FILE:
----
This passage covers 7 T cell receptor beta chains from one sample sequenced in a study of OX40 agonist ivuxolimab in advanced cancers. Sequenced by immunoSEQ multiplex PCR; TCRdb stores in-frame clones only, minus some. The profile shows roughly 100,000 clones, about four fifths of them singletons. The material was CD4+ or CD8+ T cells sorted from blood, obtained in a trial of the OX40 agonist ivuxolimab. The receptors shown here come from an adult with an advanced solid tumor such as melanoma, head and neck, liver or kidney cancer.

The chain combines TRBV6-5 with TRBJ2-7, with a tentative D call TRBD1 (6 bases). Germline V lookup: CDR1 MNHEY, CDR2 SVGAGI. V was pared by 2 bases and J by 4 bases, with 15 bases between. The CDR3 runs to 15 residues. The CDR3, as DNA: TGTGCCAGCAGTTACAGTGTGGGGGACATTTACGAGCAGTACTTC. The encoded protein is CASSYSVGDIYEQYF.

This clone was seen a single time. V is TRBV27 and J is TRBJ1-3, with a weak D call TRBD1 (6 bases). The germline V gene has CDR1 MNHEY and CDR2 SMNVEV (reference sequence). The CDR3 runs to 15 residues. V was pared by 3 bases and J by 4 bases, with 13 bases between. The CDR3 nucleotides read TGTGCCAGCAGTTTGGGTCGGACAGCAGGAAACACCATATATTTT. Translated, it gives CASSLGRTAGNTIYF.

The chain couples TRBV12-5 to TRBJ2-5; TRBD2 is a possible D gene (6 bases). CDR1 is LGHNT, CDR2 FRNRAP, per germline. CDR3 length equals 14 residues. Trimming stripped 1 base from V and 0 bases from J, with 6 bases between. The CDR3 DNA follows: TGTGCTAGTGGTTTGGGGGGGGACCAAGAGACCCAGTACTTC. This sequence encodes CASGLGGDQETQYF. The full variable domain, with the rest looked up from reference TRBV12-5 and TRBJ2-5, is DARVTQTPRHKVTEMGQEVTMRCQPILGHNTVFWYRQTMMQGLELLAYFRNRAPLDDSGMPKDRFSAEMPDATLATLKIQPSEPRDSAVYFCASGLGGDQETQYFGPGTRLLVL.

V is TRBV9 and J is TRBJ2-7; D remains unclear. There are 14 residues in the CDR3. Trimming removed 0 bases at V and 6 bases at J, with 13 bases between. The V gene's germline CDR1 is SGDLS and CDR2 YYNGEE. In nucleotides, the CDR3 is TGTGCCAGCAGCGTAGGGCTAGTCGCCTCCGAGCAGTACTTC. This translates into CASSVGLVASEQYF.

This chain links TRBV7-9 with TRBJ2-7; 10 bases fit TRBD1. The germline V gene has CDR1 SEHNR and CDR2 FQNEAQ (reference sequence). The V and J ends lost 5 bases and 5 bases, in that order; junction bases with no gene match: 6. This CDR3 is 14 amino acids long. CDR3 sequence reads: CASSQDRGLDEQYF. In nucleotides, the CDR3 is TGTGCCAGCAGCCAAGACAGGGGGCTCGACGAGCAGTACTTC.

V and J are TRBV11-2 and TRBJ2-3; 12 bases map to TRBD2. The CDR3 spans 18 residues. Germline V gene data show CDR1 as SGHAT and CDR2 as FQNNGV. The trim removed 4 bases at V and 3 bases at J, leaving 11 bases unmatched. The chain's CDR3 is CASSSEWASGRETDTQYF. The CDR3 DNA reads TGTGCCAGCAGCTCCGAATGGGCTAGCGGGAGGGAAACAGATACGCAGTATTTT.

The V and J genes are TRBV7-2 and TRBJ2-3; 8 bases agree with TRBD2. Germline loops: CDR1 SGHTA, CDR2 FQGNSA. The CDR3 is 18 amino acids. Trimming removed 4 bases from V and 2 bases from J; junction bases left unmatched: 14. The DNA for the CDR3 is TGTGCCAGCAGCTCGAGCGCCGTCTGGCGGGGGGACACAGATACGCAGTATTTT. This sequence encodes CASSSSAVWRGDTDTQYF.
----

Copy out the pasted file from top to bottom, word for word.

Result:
This passage covers 7 T cell receptor beta chains from one sample sequenced in a study of OX40 agonist ivuxolimab in advanced cancers. Sequenced by immunoSEQ multiplex PCR; TCRdb stores in-frame clones only, minus some. The profile shows roughly 100,000 clones, about four fifths of them singletons. The material was CD4+ or CD8+ T cells sorted from blood, obtained in a trial of the OX40 agonist ivuxolimab. The receptors shown here come from an adult with an advanced solid tumor such as melanoma, head and neck, liver or kidney cancer.

The chain combines TRBV6-5 with TRBJ2-7, with a tentative D call TRBD1 (6 bases). Germline V lookup: CDR1 MNHEY, CDR2 SVGAGI. V was pared by 2 bases and J by 4 bases, with 15 bases between. The CDR3 runs to 15 residues. The CDR3, as DNA: TGTGCCAGCAGTTACAGTGTGGGGGACATTTACGAGCAGTACTTC. The encoded protein is CASSYSVGDIYEQYF.

This clone was seen a single time. V is TRBV27 and J is TRBJ1-3, with a weak D call TRBD1 (6 bases). The germline V gene has CDR1 MNHEY and CDR2 SMNVEV (reference sequence). The CDR3 runs to 15 residues. V was pared by 3 bases and J by 4 bases, with 13 bases between. The CDR3 nucleotides read TGTGCCAGCAGTTTGGGTCGGACAGCAGGAAACACCATATATTTT. Translated, it gives CASSLGRTAGNTIYF.

The chain couples TRBV12-5 to TRBJ2-5; TRBD2 is a possible D gene (6 bases). CDR1 is LGHNT, CDR2 FRNRAP, per germline. CDR3 length equals 14 residues. Trimming stripped 1 base from V and 0 bases from J, with 6 bases between. The CDR3 DNA follows: TGTGCTAGTGGTTTGGGGGGGGACCAAGAGACCCAGTACTTC. This sequence encodes CASGLGGDQETQYF. The full variable domain, with the rest looked up from reference TRBV12-5 and TRBJ2-5, is DARVTQTPRHKVTEMGQEVTMRCQPILGHNTVFWYRQTMMQGLELLAYFRNRAPLDDSGMPKDRFSAEMPDATLATLKIQPSEPRDSAVYFCASGLGGDQETQYFGPGTRLLVL.

V is TRBV9 and J is TRBJ2-7; D remains unclear. There are 14 residues in the CDR3. Trimming removed 0 bases at V and 6 bases at J, with 13 bases between. The V gene's germline CDR1 is SGDLS and CDR2 YYNGEE. In nucleotides, the CDR3 is TGTGCCAGCAGCGTAGGGCTAGTCGCCTCCGAGCAGTACTTC. This translates into CASSVGLVASEQYF.

This chain links TRBV7-9 with TRBJ2-7; 10 bases fit TRBD1. The germline V gene has CDR1 SEHNR and CDR2 FQNEAQ (reference sequence). The V and J ends lost 5 bases and 5 bases, in that order; junction bases with no gene match: 6. This CDR3 is 14 amino acids long. CDR3 sequence reads: CASSQDRGLDEQYF. In nucleotides, the CDR3 is TGTGCCAGCAGCCAAGACAGGGGGCTCGACGAGCAGTACTTC.

V and J are TRBV11-2 and TRBJ2-3; 12 bases map to TRBD2. The CDR3 spans 18 residues. Germline V gene data show CDR1 as SGHAT and CDR2 as FQNNGV. The trim removed 4 bases at V and 3 bases at J, leaving 11 bases unmatched. The chain's CDR3 is CASSSEWASGRETDTQYF. The CDR3 DNA reads TGTGCCAGCAGCTCCGAATGGGCTAGCGGGAGGGAAACAGATACGCAGTATTTT.

The V and J genes are TRBV7-2 and TRBJ2-3; 8 bases agree with TRBD2. Germline loops: CDR1 SGHTA, CDR2 FQGNSA. The CDR3 is 18 amino acids. Trimming removed 4 bases from V and 2 bases from J; junction bases left unmatched: 14. The DNA for the CDR3 is TGTGCCAGCAGCTCGAGCGCCGTCTGGCGGGGGGACACAGATACGCAGTATTTT. This sequence encodes CASSSSAVWRGDTDTQYF.